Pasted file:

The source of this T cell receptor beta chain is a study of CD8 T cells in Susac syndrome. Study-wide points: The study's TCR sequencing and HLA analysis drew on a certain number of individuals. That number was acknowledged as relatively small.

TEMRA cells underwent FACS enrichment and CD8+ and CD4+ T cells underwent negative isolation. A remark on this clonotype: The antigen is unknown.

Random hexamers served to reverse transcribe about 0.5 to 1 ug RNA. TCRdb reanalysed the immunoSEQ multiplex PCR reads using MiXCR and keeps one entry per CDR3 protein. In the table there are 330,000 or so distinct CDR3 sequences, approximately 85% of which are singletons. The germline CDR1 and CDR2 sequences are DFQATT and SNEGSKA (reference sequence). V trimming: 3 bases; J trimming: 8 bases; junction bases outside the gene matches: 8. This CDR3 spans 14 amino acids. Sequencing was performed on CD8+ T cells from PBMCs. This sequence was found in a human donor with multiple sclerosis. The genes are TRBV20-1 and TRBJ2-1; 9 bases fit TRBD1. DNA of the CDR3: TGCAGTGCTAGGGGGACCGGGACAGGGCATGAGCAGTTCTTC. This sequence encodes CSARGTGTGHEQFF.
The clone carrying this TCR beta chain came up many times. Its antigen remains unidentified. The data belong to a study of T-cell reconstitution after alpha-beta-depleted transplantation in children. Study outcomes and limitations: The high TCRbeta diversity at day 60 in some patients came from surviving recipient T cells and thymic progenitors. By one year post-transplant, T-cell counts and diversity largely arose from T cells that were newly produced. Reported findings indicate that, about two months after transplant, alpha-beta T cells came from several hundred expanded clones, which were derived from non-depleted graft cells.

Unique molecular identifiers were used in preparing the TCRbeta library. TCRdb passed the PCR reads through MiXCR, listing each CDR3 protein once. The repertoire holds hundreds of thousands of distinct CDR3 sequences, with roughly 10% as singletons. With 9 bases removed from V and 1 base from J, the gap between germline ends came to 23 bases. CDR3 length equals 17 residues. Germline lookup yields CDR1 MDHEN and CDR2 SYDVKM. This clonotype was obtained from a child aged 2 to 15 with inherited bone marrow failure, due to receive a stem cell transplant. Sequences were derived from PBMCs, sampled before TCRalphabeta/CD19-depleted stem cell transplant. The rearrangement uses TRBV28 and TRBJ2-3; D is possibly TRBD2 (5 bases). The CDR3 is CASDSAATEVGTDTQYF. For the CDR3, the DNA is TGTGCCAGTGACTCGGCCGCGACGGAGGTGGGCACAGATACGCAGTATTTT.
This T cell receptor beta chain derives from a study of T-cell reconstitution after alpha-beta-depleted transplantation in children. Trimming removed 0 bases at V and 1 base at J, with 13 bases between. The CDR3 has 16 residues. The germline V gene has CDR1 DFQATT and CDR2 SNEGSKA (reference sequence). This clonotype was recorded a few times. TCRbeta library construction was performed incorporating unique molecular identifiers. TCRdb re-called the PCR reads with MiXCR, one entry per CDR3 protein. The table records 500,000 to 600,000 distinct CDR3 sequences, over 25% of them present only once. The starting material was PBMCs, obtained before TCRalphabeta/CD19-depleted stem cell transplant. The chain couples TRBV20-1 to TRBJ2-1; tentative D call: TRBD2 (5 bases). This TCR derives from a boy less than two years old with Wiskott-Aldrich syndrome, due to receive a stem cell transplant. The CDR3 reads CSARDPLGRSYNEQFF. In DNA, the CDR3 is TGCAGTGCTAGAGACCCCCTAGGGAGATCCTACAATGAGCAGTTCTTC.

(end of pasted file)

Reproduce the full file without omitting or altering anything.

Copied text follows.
The source of this T cell receptor beta chain is a study of CD8 T cells in Susac syndrome. Study-wide points: The study's TCR sequencing and HLA analysis drew on a certain number of individuals. That number was acknowledged as relatively small.

TEMRA cells underwent FACS enrichment and CD8+ and CD4+ T cells underwent negative isolation. A remark on this clonotype: The antigen is unknown.

Random hexamers served to reverse transcribe about 0.5 to 1 ug RNA. TCRdb reanalysed the immunoSEQ multiplex PCR reads using MiXCR and keeps one entry per CDR3 protein. In the table there are 330,000 or so distinct CDR3 sequences, approximately 85% of which are singletons. The germline CDR1 and CDR2 sequences are DFQATT and SNEGSKA (reference sequence). V trimming: 3 bases; J trimming: 8 bases; junction bases outside the gene matches: 8. This CDR3 spans 14 amino acids. Sequencing was performed on CD8+ T cells from PBMCs. This sequence was found in a human donor with multiple sclerosis. The genes are TRBV20-1 and TRBJ2-1; 9 bases fit TRBD1. DNA of the CDR3: TGCAGTGCTAGGGGGACCGGGACAGGGCATGAGCAGTTCTTC. This sequence encodes CSARGTGTGHEQFF.
The clone carrying this TCR beta chain came up many times. Its antigen remains unidentified. The data belong to a study of T-cell reconstitution after alpha-beta-depleted transplantation in children. Study outcomes and limitations: The high TCRbeta diversity at day 60 in some patients came from surviving recipient T cells and thymic progenitors. By one year post-transplant, T-cell counts and diversity largely arose from T cells that were newly produced. Reported findings indicate that, about two months after transplant, alpha-beta T cells came from several hundred expanded clones, which were derived from non-depleted graft cells.

Unique molecular identifiers were used in preparing the TCRbeta library. TCRdb passed the PCR reads through MiXCR, listing each CDR3 protein once. The repertoire holds hundreds of thousands of distinct CDR3 sequences, with roughly 10% as singletons. With 9 bases removed from V and 1 base from J, the gap between germline ends came to 23 bases. CDR3 length equals 17 residues. Germline lookup yields CDR1 MDHEN and CDR2 SYDVKM. This clonotype was obtained from a child aged 2 to 15 with inherited bone marrow failure, due to receive a stem cell transplant. Sequences were derived from PBMCs, sampled before TCRalphabeta/CD19-depleted stem cell transplant. The rearrangement uses TRBV28 and TRBJ2-3; D is possibly TRBD2 (5 bases). The CDR3 is CASDSAATEVGTDTQYF. For the CDR3, the DNA is TGTGCCAGTGACTCGGCCGCGACGGAGGTGGGCACAGATACGCAGTATTTT.
This T cell receptor beta chain derives from a study of T-cell reconstitution after alpha-beta-depleted transplantation in children. Trimming removed 0 bases at V and 1 base at J, with 13 bases between. The CDR3 has 16 residues. The germline V gene has CDR1 DFQATT and CDR2 SNEGSKA (reference sequence). This clonotype was recorded a few times. TCRbeta library construction was performed incorporating unique molecular identifiers. TCRdb re-called the PCR reads with MiXCR, one entry per CDR3 protein. The table records 500,000 to 600,000 distinct CDR3 sequences, over 25% of them present only once. The starting material was PBMCs, obtained before TCRalphabeta/CD19-depleted stem cell transplant. The chain couples TRBV20-1 to TRBJ2-1; tentative D call: TRBD2 (5 bases). This TCR derives from a boy less than two years old with Wiskott-Aldrich syndrome, due to receive a stem cell transplant. The CDR3 reads CSARDPLGRSYNEQFF. In DNA, the CDR3 is TGCAGTGCTAGAGACCCCCTAGGGAGATCCTACAATGAGCAGTTCTTC.